My Memory

I have a terrible memory. This morning my friend told me that I actually wrote that poem in college. Though I have no recollection of it, and though i found it in my high school file box, it seems that I wrote it in my interpersonal communication class.

I could've sworn I wrote it in high school. Man. My memory is that of a 95 year old woman.


Quiet Light

[I wrote this in high school. I don't do poetry. There is no rhythm. I like it.]

hum of the porch light.
unfortunate, for her.
not for the doppleganger,
a perfect decibel.
silence exudes from her halt;
not screeching to or grinding to,
for that matter.
the self similar knocks at the door.
it is loud, louder,
when it's quiet,
but not when it's louder, loudest.
she rewishes the noise,
from the twin,
who has not such powers.
the luck.
the light was on, welcoming.
switch was broken,
would have been off,
the luck.
come in, I guess.
never a good time for them to break.
switches, that is.
nor to meet herself,
on the porch.


Straight Outta the Echo

For those unaware, the Echo is our student newspaper. I wrote this article the week before National Student Leadership Conference, which was, for lack of a more creative word: AWESOME, and also called "RE: imagine, RE: create, RE: new". But, more on that later. Here is the article:

This is the section of the paper that, in general, deals with art as we most often conceive of it—movies, music, books, television. I would like us to move behind much of what we consider good art to the place from whence it came. The creative mind.

To be fair, we should probably back up one more step and ask where our creative minds came from, but that's beyond the scope of this little piece. We will just answer the question—we were created by a more perfectly creative mind, in whose image we are also made. And because of this fact, I come to what I really want to say: it is not just the “artists,” as classically understood, who have a creative role to play in this world. We all do.

After all, what does the best art do? Bring joy, heighten awareness, make us ask difficult questions, help us contextualize, impress us with the power and capacity of the human mind, enrich our lives in a variety of ways, juxtaposition things to reveal a new perspective, et cetera. I do not want to diminish actual works of art and their role in our lives, only to say that if you find yourself in a similar place as me—with an inability to paint, draw, compose music, or write a good story—this does not diminish your responsibility to creatively act in the world.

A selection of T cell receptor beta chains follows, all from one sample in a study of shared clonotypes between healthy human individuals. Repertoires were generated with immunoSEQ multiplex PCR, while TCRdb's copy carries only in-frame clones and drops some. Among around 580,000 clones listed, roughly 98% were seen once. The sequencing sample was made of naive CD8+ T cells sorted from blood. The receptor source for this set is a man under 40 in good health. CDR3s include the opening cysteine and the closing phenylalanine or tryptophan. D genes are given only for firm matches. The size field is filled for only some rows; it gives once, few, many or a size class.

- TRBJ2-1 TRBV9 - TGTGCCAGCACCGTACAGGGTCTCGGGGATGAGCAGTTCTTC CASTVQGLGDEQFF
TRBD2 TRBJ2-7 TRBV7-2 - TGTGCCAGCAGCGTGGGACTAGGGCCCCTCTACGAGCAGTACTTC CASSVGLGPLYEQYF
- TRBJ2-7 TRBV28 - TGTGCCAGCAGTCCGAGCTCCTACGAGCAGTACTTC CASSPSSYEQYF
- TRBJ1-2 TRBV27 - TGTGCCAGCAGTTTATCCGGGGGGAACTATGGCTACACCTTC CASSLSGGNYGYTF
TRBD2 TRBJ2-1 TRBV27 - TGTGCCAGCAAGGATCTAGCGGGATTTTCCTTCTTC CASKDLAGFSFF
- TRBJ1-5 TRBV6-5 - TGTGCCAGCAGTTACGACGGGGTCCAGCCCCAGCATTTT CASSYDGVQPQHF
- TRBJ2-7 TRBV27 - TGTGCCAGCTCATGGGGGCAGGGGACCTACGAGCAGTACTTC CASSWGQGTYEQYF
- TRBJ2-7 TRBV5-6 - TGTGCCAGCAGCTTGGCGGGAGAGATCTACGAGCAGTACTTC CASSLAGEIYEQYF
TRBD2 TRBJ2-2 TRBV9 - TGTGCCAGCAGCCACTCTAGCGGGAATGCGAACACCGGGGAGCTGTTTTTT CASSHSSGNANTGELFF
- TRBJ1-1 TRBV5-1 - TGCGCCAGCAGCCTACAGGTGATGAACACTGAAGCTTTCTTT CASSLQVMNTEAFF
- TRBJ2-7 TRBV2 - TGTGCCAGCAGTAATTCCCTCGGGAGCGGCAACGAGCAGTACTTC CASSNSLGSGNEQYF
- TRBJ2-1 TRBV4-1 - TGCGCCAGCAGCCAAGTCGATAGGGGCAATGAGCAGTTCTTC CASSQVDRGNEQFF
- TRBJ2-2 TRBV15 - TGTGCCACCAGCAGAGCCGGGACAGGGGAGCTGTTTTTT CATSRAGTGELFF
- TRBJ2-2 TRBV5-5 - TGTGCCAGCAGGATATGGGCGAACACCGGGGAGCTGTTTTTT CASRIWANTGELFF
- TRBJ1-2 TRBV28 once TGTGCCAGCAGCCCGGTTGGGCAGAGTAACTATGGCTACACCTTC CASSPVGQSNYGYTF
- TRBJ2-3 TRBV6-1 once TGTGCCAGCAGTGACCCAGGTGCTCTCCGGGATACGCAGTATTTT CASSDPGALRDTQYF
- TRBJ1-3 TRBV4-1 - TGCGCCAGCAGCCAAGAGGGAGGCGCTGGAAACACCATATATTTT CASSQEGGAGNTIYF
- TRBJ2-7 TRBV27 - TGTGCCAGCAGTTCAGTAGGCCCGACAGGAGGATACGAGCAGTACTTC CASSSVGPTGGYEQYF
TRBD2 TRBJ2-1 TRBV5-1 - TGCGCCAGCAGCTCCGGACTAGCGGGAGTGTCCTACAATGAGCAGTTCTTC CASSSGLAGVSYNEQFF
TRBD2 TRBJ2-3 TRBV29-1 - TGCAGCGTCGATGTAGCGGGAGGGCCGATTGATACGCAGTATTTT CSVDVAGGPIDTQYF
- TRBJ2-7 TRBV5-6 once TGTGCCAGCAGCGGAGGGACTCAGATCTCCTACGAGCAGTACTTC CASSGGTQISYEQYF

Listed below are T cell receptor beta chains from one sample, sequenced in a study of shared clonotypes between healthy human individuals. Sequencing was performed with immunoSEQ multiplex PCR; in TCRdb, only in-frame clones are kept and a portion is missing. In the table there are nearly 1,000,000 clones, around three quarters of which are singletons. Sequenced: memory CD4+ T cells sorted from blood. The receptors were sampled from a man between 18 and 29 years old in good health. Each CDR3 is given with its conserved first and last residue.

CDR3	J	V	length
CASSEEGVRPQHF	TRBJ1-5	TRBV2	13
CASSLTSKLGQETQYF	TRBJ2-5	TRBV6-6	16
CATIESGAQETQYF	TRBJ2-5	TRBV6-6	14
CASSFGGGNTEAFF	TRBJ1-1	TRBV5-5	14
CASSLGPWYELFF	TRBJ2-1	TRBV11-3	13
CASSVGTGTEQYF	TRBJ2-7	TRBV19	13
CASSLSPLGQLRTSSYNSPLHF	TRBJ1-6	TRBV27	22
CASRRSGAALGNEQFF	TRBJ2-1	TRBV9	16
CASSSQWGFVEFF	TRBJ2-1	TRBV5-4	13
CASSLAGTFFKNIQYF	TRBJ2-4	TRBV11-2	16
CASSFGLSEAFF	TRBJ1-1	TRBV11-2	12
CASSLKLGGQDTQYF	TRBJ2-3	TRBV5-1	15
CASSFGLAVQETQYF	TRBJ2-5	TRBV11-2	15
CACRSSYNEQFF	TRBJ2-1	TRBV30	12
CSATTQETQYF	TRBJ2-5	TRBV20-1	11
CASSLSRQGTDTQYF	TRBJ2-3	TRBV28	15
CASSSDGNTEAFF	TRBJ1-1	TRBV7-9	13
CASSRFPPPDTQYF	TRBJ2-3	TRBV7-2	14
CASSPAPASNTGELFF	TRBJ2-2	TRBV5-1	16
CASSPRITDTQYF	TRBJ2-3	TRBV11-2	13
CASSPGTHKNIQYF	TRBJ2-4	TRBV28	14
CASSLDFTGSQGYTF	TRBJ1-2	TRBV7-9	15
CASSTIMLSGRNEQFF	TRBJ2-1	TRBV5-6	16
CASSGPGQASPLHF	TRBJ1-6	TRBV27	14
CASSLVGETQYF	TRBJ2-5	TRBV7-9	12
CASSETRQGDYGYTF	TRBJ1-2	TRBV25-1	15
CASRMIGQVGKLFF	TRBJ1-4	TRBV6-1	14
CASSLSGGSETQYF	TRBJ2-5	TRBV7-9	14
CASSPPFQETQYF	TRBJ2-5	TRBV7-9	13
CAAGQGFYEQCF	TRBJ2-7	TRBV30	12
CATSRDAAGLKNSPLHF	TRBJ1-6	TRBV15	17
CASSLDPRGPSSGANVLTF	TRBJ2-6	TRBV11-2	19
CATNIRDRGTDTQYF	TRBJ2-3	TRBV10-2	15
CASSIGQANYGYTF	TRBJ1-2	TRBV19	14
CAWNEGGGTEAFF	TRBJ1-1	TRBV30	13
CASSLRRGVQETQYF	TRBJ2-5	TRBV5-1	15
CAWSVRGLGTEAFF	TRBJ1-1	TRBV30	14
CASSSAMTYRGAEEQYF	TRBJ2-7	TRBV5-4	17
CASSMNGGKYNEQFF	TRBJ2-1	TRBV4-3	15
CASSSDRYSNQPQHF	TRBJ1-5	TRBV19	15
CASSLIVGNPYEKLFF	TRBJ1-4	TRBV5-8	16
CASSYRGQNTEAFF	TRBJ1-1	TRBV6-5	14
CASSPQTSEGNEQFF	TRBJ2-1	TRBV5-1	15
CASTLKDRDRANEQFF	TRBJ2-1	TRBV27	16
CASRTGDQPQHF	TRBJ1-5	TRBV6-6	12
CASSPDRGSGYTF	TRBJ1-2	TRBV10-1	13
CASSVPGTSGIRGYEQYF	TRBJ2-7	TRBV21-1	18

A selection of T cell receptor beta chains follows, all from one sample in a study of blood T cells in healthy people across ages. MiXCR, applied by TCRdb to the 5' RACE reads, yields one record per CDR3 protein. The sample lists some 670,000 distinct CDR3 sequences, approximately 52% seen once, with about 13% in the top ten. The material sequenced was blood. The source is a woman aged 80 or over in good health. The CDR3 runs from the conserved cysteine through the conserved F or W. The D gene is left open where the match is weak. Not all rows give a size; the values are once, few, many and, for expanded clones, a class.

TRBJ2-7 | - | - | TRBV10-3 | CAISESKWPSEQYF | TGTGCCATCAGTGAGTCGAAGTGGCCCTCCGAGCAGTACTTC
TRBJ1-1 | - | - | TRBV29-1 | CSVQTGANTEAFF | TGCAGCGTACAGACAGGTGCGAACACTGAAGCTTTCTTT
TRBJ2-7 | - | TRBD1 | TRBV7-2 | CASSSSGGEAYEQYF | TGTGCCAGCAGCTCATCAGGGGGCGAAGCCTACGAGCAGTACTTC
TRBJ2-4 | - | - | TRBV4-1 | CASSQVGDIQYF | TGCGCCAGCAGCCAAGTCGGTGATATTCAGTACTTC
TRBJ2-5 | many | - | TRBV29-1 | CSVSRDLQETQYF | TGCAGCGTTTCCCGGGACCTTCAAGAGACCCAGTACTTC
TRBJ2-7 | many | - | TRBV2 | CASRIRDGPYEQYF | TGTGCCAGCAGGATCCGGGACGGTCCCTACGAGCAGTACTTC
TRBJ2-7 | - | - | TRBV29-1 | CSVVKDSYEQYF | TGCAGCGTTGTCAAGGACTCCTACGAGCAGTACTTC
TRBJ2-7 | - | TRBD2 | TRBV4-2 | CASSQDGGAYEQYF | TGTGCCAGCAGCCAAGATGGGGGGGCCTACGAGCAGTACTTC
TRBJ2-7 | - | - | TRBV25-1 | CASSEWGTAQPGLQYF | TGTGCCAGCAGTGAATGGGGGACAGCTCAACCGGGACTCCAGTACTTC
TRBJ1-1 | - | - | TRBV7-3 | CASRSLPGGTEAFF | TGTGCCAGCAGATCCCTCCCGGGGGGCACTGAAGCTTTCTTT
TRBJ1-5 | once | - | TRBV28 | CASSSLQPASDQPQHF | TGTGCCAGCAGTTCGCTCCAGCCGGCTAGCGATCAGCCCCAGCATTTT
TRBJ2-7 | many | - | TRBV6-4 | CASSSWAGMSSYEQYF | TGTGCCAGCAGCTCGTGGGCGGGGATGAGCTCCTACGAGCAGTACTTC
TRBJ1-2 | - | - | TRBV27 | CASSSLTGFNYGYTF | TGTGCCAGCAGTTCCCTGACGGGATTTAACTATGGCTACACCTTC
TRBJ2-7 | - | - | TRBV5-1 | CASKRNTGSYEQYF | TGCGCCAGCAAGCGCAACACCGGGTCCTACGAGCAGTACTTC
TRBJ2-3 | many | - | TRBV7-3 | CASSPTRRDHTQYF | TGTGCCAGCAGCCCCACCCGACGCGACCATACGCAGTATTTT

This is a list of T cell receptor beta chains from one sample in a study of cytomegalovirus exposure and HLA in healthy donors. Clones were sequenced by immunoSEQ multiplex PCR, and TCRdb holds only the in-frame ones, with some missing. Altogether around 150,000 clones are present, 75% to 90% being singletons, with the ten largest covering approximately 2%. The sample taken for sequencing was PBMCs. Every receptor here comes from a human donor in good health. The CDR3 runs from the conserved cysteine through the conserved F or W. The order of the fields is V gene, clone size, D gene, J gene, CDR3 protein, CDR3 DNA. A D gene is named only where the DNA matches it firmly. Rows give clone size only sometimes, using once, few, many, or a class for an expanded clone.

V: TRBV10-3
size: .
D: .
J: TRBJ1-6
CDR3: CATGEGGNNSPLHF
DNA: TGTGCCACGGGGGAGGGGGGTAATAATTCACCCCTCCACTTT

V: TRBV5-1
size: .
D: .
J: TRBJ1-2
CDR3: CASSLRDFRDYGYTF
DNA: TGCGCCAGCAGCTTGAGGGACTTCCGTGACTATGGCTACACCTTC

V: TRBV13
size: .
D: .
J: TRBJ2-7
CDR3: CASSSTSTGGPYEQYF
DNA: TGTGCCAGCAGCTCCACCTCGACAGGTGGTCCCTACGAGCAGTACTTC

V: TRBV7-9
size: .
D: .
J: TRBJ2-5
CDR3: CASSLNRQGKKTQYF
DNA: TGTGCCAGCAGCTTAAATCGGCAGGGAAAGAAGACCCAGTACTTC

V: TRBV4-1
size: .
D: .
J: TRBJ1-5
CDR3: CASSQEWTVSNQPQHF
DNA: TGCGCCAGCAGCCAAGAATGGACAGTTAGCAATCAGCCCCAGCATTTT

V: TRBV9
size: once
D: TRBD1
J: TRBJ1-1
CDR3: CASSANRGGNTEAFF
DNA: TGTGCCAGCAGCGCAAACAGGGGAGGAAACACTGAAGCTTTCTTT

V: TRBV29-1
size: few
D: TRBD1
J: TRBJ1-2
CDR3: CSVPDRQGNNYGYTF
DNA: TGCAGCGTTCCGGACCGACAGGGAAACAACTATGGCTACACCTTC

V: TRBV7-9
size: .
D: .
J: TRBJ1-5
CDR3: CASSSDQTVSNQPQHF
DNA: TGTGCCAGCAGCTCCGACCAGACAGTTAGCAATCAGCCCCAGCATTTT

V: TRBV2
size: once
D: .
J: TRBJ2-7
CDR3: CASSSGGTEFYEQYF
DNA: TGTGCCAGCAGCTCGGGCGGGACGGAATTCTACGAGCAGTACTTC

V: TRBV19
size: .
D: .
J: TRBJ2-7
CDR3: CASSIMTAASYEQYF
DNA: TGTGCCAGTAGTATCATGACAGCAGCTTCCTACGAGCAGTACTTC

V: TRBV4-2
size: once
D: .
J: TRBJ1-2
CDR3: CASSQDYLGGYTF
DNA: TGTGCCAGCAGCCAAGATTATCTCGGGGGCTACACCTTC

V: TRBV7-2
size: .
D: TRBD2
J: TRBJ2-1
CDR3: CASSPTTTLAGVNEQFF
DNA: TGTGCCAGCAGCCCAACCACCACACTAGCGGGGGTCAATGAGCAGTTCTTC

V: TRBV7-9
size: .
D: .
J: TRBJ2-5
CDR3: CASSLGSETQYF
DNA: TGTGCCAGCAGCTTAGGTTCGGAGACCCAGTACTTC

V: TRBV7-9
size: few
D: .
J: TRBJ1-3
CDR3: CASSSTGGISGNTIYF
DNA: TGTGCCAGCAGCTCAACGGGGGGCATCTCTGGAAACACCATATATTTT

We don't talk like this often, so it might be a bit of a challenge to discover what this actually means, and then looks like. Fortunately for us, the Creator who made us, made us in a variety of ways, with a variety of passions, gifts and backgrounds and an infinitesimal number of ways for our creativity to manifest. We should start trying some of those out. I can't really imagine what life would be like if we taught and encouraged thinking, dreaming, relating, speaking, and formulating creatively. I like to call it “life art.” Maybe that's not a very creative name. No doubt this kind of creativity already occurs, but no doubt there is a lot of room to grow into this part our true selves.

Some might say that life wouldn't change too drastically if we didn't have art. Or, that we don't need art, so we sure don't need this “life art.” I beg to differ. Surely, life would still be full of circumstances in which we encounter deep pain, confusion, darkness, and sorrow. But, I think that creative approaches to dealing with the difficult reality of what we have faced, are facing and will face in this world are life giving.

Life art (as well as art classically understood) can bring context for our pain, clarity in or confusion, light in our darkness, and redemption to our sorrow. It gets to us in ways that other things can't. It surprises us. It changes us. It is so very unnatural that it jars us out of our normal ways of being, thinking and doing, and renews us, and we need that. If we all did it, it might be a bit like creating a life-giving culture that we could draw people into, kind of like the Kingdom of God. That seems important to me.